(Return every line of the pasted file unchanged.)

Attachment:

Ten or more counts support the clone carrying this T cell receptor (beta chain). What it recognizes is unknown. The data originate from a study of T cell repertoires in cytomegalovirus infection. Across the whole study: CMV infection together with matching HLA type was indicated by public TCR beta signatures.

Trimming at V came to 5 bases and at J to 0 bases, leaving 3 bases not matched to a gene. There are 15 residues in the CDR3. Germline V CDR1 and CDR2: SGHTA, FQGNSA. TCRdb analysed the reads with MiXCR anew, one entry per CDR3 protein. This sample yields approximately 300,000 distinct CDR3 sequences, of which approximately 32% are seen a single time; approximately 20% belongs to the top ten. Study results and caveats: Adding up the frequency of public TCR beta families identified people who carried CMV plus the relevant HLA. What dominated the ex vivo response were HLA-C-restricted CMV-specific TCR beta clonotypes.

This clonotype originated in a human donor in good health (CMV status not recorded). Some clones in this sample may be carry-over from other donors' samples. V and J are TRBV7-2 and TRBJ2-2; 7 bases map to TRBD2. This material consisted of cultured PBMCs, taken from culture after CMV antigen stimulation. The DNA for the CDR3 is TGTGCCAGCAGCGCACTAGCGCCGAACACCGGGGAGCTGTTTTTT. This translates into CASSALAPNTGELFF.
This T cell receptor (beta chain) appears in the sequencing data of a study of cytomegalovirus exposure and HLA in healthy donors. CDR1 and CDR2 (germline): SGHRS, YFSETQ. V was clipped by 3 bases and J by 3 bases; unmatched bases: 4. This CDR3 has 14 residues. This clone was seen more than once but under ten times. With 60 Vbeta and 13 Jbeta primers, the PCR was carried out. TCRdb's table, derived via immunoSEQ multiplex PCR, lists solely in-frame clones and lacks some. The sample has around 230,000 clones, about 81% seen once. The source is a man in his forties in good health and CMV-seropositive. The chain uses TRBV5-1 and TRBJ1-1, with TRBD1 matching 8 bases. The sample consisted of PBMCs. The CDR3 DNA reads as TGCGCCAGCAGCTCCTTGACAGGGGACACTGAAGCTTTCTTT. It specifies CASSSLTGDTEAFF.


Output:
Ten or more counts support the clone carrying this T cell receptor (beta chain). What it recognizes is unknown. The data originate from a study of T cell repertoires in cytomegalovirus infection. Across the whole study: CMV infection together with matching HLA type was indicated by public TCR beta signatures.

Trimming at V came to 5 bases and at J to 0 bases, leaving 3 bases not matched to a gene. There are 15 residues in the CDR3. Germline V CDR1 and CDR2: SGHTA, FQGNSA. TCRdb analysed the reads with MiXCR anew, one entry per CDR3 protein. This sample yields approximately 300,000 distinct CDR3 sequences, of which approximately 32% are seen a single time; approximately 20% belongs to the top ten. Study results and caveats: Adding up the frequency of public TCR beta families identified people who carried CMV plus the relevant HLA. What dominated the ex vivo response were HLA-C-restricted CMV-specific TCR beta clonotypes.

This clonotype originated in a human donor in good health (CMV status not recorded). Some clones in this sample may be carry-over from other donors' samples. V and J are TRBV7-2 and TRBJ2-2; 7 bases map to TRBD2. This material consisted of cultured PBMCs, taken from culture after CMV antigen stimulation. The DNA for the CDR3 is TGTGCCAGCAGCGCACTAGCGCCGAACACCGGGGAGCTGTTTTTT. This translates into CASSALAPNTGELFF.
This T cell receptor (beta chain) appears in the sequencing data of a study of cytomegalovirus exposure and HLA in healthy donors. CDR1 and CDR2 (germline): SGHRS, YFSETQ. V was clipped by 3 bases and J by 3 bases; unmatched bases: 4. This CDR3 has 14 residues. This clone was seen more than once but under ten times. With 60 Vbeta and 13 Jbeta primers, the PCR was carried out. TCRdb's table, derived via immunoSEQ multiplex PCR, lists solely in-frame clones and lacks some. The sample has around 230,000 clones, about 81% seen once. The source is a man in his forties in good health and CMV-seropositive. The chain uses TRBV5-1 and TRBJ1-1, with TRBD1 matching 8 bases. The sample consisted of PBMCs. The CDR3 DNA reads as TGCGCCAGCAGCTCCTTGACAGGGGACACTGAAGCTTTCTTT. It specifies CASSSLTGDTEAFF.